Placental abruption: Management
- Yinka Oyelese, MD
Yinka Oyelese, MD
- Atlantic Health System
- Morristown, NJ
- Cande V Ananth, PhD, MPH
Cande V Ananth, PhD, MPH
- Virgil G Damon Professor
- Department of Obstetrics and Gynecology
- College of Physicians and Surgeons
- Columbia University
This topic will discuss the management of pregnancies complicated by placental abruption. The clinical features, diagnosis, and potential consequences of abruption are reviewed separately. (See "Placental abruption: Clinical features and diagnosis".)
INITIAL APPROACH FOR ALL PATIENTS
Pregnant women with symptoms of abruption should be evaluated promptly on a labor and delivery unit to establish the diagnosis, assess maternal and fetal status, and initiate appropriate management. Patients who have an apparently small abruption and are initially stable may deteriorate rapidly if placental separation progresses. They may also deteriorate from sequelae of potential comorbidities, such as preeclampsia, cocaine use, or trauma.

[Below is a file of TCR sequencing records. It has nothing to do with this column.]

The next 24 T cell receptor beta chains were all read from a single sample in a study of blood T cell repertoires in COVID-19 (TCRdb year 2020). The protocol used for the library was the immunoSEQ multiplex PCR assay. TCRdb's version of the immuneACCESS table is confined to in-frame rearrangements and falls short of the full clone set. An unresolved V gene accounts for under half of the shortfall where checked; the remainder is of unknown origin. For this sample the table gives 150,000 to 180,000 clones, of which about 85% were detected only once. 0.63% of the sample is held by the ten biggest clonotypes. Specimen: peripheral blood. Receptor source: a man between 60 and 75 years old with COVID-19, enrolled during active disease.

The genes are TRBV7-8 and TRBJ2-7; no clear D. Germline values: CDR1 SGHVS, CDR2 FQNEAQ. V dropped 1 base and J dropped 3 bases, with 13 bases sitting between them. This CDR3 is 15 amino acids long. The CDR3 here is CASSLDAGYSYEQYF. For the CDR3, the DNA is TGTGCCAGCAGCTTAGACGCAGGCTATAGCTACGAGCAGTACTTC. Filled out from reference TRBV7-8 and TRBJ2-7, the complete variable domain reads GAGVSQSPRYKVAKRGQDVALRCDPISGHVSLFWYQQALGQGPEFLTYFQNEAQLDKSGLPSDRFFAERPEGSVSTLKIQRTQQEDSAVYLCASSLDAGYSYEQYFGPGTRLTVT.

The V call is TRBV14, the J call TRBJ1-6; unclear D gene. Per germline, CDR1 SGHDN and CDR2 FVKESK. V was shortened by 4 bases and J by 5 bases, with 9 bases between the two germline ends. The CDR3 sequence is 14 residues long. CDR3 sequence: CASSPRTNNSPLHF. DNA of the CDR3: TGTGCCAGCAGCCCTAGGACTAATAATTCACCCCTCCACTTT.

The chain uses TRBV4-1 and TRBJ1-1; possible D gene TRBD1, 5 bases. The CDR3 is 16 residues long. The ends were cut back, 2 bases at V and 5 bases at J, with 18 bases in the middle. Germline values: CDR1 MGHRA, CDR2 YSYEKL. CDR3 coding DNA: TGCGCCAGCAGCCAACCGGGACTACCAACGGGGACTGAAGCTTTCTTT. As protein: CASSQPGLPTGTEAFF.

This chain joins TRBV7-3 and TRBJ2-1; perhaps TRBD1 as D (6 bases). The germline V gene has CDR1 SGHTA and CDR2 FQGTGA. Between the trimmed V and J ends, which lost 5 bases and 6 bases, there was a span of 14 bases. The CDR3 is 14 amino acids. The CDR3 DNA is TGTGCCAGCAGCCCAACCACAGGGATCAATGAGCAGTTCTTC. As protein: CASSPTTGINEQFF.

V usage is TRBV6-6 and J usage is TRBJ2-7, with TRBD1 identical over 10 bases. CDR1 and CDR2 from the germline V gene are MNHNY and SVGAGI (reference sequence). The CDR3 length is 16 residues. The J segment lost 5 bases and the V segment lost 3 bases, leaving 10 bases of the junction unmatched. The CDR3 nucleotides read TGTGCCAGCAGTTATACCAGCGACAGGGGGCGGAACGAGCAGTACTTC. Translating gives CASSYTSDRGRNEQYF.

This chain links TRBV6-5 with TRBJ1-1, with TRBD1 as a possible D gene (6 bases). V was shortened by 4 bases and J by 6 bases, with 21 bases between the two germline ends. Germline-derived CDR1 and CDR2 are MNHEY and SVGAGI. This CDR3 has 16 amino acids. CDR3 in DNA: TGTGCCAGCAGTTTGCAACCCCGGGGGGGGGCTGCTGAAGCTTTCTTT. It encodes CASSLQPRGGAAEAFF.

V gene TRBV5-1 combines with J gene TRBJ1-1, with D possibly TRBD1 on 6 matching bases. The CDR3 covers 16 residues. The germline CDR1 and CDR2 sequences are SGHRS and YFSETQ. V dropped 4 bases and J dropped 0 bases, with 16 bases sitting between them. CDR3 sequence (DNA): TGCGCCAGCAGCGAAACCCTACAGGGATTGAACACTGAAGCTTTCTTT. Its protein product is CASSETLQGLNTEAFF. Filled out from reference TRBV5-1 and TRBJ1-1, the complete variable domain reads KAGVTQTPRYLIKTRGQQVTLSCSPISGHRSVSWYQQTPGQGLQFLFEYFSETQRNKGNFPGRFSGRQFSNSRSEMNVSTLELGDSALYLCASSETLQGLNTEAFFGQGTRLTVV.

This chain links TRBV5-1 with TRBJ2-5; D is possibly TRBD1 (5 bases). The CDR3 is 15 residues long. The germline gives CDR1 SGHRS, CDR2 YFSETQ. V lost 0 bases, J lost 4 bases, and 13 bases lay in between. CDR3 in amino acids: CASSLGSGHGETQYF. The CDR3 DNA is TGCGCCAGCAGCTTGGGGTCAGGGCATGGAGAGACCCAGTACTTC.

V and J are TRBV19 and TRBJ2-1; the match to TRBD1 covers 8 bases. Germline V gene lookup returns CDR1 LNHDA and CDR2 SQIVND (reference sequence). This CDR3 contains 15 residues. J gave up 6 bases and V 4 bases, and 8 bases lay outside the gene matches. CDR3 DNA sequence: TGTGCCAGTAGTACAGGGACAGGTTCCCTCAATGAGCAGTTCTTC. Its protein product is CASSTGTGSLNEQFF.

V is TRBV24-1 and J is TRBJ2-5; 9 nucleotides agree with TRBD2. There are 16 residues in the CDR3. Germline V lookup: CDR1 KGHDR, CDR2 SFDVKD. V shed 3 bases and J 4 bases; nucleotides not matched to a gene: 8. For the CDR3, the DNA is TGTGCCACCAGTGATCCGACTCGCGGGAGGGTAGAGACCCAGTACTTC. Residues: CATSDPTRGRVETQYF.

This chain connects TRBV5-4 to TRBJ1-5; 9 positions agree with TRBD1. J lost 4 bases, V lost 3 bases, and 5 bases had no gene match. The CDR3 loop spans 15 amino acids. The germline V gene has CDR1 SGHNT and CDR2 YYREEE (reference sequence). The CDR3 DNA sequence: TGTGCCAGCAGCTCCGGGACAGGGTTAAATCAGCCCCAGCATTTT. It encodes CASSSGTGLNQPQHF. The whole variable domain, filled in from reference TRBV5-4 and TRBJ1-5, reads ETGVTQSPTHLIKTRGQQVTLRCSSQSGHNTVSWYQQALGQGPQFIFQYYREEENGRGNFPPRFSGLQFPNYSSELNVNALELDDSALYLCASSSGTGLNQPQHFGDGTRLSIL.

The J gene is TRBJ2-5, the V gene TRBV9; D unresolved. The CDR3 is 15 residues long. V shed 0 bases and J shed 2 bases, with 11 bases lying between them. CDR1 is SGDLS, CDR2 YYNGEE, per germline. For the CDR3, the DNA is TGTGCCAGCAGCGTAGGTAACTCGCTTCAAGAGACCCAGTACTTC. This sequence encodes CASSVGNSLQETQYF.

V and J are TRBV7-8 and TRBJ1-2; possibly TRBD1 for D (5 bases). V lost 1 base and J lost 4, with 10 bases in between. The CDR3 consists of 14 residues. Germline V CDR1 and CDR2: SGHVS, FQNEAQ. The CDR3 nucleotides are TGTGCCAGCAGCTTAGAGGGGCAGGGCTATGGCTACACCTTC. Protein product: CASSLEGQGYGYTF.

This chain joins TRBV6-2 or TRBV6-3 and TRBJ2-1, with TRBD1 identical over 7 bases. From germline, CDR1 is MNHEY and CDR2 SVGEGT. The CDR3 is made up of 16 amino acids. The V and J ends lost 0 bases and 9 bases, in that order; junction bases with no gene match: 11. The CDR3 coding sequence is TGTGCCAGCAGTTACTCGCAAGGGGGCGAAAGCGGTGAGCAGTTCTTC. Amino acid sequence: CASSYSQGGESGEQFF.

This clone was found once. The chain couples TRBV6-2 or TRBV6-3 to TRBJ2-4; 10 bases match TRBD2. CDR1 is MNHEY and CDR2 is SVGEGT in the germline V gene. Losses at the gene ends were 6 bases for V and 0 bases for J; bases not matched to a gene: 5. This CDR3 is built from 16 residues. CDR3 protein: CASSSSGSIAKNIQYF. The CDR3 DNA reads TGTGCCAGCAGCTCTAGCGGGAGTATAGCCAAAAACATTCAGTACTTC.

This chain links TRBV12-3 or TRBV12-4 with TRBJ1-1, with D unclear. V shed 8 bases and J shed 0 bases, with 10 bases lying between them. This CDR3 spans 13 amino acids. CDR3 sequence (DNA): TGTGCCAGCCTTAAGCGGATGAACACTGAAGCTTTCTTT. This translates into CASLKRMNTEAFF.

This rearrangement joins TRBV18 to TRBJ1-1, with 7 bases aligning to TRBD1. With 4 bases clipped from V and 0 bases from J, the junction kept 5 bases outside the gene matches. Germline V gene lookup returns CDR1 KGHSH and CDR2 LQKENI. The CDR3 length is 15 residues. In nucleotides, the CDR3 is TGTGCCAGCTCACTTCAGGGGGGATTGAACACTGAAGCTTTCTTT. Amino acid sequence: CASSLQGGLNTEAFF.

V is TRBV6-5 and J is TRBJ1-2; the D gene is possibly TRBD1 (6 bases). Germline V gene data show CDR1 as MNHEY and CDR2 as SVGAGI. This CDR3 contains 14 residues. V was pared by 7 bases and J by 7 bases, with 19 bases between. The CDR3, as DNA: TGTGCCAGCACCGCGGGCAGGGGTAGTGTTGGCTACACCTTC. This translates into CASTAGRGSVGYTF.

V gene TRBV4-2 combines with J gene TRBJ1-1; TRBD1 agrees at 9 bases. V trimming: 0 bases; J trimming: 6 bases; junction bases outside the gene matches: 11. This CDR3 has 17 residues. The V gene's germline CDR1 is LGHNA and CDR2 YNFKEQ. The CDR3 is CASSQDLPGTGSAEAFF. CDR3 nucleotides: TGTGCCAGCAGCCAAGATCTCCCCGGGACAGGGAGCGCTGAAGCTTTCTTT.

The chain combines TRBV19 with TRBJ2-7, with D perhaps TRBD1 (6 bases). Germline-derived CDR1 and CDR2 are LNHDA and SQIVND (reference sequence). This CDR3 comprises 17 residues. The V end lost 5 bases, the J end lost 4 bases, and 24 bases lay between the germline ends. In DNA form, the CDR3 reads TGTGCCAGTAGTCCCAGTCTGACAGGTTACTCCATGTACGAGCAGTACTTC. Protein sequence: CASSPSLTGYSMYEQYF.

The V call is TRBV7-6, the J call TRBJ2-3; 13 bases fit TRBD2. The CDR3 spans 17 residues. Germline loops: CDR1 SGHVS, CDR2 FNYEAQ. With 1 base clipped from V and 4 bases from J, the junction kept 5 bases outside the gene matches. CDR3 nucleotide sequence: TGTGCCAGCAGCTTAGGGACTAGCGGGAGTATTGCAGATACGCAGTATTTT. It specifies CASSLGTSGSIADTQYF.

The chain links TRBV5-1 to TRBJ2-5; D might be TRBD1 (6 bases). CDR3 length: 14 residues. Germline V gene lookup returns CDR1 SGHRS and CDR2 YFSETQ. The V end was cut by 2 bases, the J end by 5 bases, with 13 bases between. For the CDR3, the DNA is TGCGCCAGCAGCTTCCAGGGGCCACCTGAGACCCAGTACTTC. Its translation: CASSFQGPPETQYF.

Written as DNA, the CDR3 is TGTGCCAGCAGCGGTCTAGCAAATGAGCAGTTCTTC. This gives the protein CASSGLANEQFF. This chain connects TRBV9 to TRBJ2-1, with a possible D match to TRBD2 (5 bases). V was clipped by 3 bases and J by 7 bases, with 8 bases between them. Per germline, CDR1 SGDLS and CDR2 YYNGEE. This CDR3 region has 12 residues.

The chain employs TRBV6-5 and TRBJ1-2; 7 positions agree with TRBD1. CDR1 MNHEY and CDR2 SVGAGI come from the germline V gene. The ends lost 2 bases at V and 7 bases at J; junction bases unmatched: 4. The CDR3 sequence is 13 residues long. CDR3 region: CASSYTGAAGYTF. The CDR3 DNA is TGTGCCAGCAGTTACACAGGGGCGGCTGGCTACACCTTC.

The following actions are reasonable initial interventions:
●Initiate continuous fetal heart rate monitoring, since the fetus is at risk of becoming hypoxemic and developing acidosis.
●Secure intravenous access. Place one wide-bore intravenous line; two if the patient presents with signs of moderate or severe abruption, such as moderate to heavy bleeding, hypotension, tachysystole, uterine hypertonicity and tenderness, coagulopathy, or an abnormal fetal heart rate. Administer crystalloid, preferably Lactated Ringer's, to maintain urine output above 30 mL/hour.To continue reading this article, you must log in with your personal, hospital, or group practice subscription. For more information on subscription options, click below on the option that best describes you:
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- INITIAL APPROACH FOR ALL PATIENTS
- SUBSEQUENT MANAGEMENT BASED ON THE CLINICAL SETTING
- Dead fetus
- - Unstable mother
- - Stable mother
- Live fetus
- - Nonreassuring fetal status
- - Reassuring fetal status
- Unstable mother
- Stable mother
- - Less than 34 weeks of gestation
- - 34 to 36 weeks of gestation
- - 36 weeks to term gestation
- COUVELAIRE UTERUS
- POSTPARTUM CARE
- MANAGEMENT OF FUTURE PREGNANCIES
- Recurrence risk
- Other risks
- Antenatal fetal surveillance
- Timing of delivery
- INFORMATION FOR PATIENTS
- SUMMARY AND RECOMMENDATIONS